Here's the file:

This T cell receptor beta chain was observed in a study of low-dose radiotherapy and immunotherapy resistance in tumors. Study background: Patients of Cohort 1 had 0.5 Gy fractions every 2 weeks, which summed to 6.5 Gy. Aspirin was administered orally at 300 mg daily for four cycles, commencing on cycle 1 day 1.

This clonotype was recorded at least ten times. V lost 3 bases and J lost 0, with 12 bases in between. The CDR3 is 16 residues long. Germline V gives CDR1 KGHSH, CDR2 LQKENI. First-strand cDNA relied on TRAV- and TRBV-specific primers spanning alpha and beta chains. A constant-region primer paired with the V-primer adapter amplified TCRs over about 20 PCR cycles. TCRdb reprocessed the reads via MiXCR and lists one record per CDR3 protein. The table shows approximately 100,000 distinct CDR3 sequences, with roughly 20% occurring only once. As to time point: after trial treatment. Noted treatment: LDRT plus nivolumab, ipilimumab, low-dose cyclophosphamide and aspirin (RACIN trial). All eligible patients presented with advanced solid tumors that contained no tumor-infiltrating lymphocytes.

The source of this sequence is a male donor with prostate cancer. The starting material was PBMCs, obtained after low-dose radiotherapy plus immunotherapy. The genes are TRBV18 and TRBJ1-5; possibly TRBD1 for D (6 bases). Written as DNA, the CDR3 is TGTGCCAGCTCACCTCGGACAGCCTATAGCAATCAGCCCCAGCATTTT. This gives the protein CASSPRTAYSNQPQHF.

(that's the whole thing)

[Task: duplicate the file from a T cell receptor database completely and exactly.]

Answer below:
This T cell receptor beta chain was observed in a study of low-dose radiotherapy and immunotherapy resistance in tumors. Study background: Patients of Cohort 1 had 0.5 Gy fractions every 2 weeks, which summed to 6.5 Gy. Aspirin was administered orally at 300 mg daily for four cycles, commencing on cycle 1 day 1.

This clonotype was recorded at least ten times. V lost 3 bases and J lost 0, with 12 bases in between. The CDR3 is 16 residues long. Germline V gives CDR1 KGHSH, CDR2 LQKENI. First-strand cDNA relied on TRAV- and TRBV-specific primers spanning alpha and beta chains. A constant-region primer paired with the V-primer adapter amplified TCRs over about 20 PCR cycles. TCRdb reprocessed the reads via MiXCR and lists one record per CDR3 protein. The table shows approximately 100,000 distinct CDR3 sequences, with roughly 20% occurring only once. As to time point: after trial treatment. Noted treatment: LDRT plus nivolumab, ipilimumab, low-dose cyclophosphamide and aspirin (RACIN trial). All eligible patients presented with advanced solid tumors that contained no tumor-infiltrating lymphocytes.

The source of this sequence is a male donor with prostate cancer. The starting material was PBMCs, obtained after low-dose radiotherapy plus immunotherapy. The genes are TRBV18 and TRBJ1-5; possibly TRBD1 for D (6 bases). Written as DNA, the CDR3 is TGTGCCAGCTCACCTCGGACAGCCTATAGCAATCAGCCCCAGCATTTT. This gives the protein CASSPRTAYSNQPQHF.